In this atmosphere, there was little chance Marquez would dress for New York’s next match (at D.C. United on Sunday), a decision which could serve as a needed point of accord for an unduly criticized process. To this point, all decisions by the committee – no matter how egregious the foul – have been received with skepticism from at least part of MLS’ fanbase. As with most places in the world, the United States has a healthy if small (and hopefully, diminishing) culture of supporters who not only enjoy the physical side of the game but feel it’s endemic to the sport. After Marquez’s takedown of Salinas, few have represented that view, but even when D.C.’s Brandon McDonald jumped through the back of Blas Perez’s knees two weeks ago, there was vocal dismay. It wouldn’t be surprising if a small slice of fans suggested the sport needs more play like Marquez’s.

Placing aside those who enjoy rough play, most of criticism of the panel cites perceived inconsistency. If the committee has such thorough procedures for identifying offenses (the logic goes), why was [cherry picked tackle] punished when [tackle selected through similar bias] not? For a league where an inordinate number of its total consumers are hardcore, club-centric diehards, it’s a recipe for a credibility problem. If a D.C. United fan doesn’t like McDonald’s suspension, the committee is fatally flawed. While in many places that voice would be confined to an irrelevantly small minority, it may be a more prominent opinion within MLS, given its demographics.

Skeptical cries have become so loud that they’re starting to obscure real good the committee threatens to do. While there are always growing pains in early days, the committee has sent a clear message: It wants a cleaner game. The big picture goal is to change the culture, but even if the aggression remains while gross offenders spend less time on the pitch, the league is better off. The calls for consistency advocate a good end, but delivered in response to even correct decisions, they imply MLS should let a few off if the league can’t punish them all.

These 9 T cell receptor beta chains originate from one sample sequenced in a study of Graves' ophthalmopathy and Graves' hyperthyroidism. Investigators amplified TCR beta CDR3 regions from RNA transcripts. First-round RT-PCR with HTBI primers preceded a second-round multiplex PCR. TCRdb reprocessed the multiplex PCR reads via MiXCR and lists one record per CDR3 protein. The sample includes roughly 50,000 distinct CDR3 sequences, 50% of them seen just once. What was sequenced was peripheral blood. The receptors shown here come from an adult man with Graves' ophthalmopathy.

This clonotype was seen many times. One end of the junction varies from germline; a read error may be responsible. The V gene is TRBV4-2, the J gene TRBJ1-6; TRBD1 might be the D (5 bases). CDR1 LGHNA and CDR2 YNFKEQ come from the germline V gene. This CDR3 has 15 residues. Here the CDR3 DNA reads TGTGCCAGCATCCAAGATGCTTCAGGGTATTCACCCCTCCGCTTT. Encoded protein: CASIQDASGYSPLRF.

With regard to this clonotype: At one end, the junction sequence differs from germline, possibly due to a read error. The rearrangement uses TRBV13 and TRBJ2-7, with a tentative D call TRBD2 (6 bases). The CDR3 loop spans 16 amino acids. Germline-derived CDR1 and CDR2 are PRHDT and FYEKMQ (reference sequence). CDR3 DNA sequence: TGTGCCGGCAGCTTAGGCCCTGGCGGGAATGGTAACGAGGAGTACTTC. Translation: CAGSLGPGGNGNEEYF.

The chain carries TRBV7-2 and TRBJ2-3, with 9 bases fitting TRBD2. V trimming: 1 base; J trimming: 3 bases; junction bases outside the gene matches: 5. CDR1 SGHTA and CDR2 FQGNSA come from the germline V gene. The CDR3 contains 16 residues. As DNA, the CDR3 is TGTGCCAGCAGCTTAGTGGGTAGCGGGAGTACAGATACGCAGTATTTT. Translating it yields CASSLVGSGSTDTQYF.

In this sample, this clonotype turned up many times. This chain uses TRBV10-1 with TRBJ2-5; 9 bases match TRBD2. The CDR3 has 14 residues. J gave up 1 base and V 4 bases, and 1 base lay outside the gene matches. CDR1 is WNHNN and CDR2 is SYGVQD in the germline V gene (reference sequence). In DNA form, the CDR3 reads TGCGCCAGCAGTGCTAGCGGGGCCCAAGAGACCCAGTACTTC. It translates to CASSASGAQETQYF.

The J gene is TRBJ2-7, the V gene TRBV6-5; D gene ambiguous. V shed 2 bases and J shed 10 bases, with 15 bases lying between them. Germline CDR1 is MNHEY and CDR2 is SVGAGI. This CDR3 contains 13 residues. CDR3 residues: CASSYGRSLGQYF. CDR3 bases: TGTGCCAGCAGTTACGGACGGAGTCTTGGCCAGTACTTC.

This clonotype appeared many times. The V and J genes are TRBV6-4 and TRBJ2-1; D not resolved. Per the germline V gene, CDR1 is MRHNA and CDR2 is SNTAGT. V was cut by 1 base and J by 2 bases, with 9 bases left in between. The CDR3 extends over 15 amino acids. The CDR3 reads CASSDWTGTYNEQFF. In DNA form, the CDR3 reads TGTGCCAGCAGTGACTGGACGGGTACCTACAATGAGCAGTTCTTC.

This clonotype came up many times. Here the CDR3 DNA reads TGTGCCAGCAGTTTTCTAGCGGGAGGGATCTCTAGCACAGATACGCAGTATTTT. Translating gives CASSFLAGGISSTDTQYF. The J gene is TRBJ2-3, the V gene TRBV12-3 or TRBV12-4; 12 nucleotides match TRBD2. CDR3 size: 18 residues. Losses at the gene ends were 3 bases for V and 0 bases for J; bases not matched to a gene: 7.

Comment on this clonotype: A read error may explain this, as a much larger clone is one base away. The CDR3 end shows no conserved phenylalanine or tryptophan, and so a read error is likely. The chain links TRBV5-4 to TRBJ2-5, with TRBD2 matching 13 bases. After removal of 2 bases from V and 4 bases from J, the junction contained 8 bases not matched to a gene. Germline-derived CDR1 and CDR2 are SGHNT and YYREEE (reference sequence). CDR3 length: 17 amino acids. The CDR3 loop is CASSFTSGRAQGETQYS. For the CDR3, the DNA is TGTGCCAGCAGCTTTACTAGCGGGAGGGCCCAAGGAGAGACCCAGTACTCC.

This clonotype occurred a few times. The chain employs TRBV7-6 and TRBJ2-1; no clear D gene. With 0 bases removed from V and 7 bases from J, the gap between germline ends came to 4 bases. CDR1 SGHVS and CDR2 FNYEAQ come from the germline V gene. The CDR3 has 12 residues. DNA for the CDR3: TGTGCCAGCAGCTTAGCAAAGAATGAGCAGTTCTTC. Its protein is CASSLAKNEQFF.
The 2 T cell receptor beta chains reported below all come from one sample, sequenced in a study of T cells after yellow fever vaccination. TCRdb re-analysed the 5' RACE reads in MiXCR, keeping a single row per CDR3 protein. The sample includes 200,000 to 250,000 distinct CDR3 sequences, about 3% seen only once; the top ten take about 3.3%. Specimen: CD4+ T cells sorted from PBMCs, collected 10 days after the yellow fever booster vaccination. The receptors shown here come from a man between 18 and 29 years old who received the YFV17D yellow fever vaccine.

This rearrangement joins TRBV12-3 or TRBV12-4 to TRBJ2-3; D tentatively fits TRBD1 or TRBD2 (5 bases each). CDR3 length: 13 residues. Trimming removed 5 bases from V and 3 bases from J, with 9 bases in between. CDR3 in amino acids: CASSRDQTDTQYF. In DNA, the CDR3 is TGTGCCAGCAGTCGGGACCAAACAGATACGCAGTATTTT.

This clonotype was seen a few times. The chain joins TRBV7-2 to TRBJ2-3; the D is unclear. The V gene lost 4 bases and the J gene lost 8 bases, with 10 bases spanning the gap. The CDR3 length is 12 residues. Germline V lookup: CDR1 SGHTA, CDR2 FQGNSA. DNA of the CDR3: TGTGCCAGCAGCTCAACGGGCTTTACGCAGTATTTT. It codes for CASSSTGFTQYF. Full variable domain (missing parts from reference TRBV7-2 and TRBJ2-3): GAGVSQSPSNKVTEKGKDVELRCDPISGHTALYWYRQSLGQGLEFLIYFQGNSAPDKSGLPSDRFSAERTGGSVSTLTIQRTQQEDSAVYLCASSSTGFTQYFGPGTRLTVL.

Marquez already reverting to his former self

Within five weeks of play, Marquez’s season has already come full circle. The 33-year-old served a suspension at the start of the season after seeing red in last year’s playoffs. It was a fitting end to a season that saw this play drop off from 2010 (his first half-season in New York) despite criticizing his teammates as not being up to his level.

The three-match ban led to Marquez being dropped from the Mexican national team, Chepo de la Torre expressing concerns about his attitude. Then came a winter of trying to move from MLS (being prominently linked with Brazil’s Flamengo) and, upon not finding a new home, perceived awareness that he needs to reconcile with team and fans.

“No, that’s in the past,” Marquez told Big Apple Soccer, talking about the trouble that ended his 2011 campaign.

“I’m more committed on the field and also certain matters off the field as well. It’s a different approach … I know what I need to do.”

Implicitly, it was an acknowledgement that the attitude was off. But actions speaking louder than words, it’s difficult to see striking out at Salinas as anything but a huge red flag – almost a cry for help. Though Salinas has expressed forgiveness and New York says they are prepared to work with the player, it’s unclear the Marquez project can be reclaimed. Where New York would have little trouble attracting another designated player, it may be best of Marquez alleviated them of the task and agreed to move on.

At this point in his career (given Marquez’s issues and wages), there’s little chance that happens, making the Disciplinary Committee’s presence even more valuable. Few will decry another suspension for Rafa Marquez, but if reminded there would be no punishment without retrospective action, fans may start to temper their criticisms.

Richard Farley is a U.S.-based freelancer whose work is regularly featured at NBC Sports’ Pro Soccer Talk. He can be reached on Twitter at @RichardFarley or via email: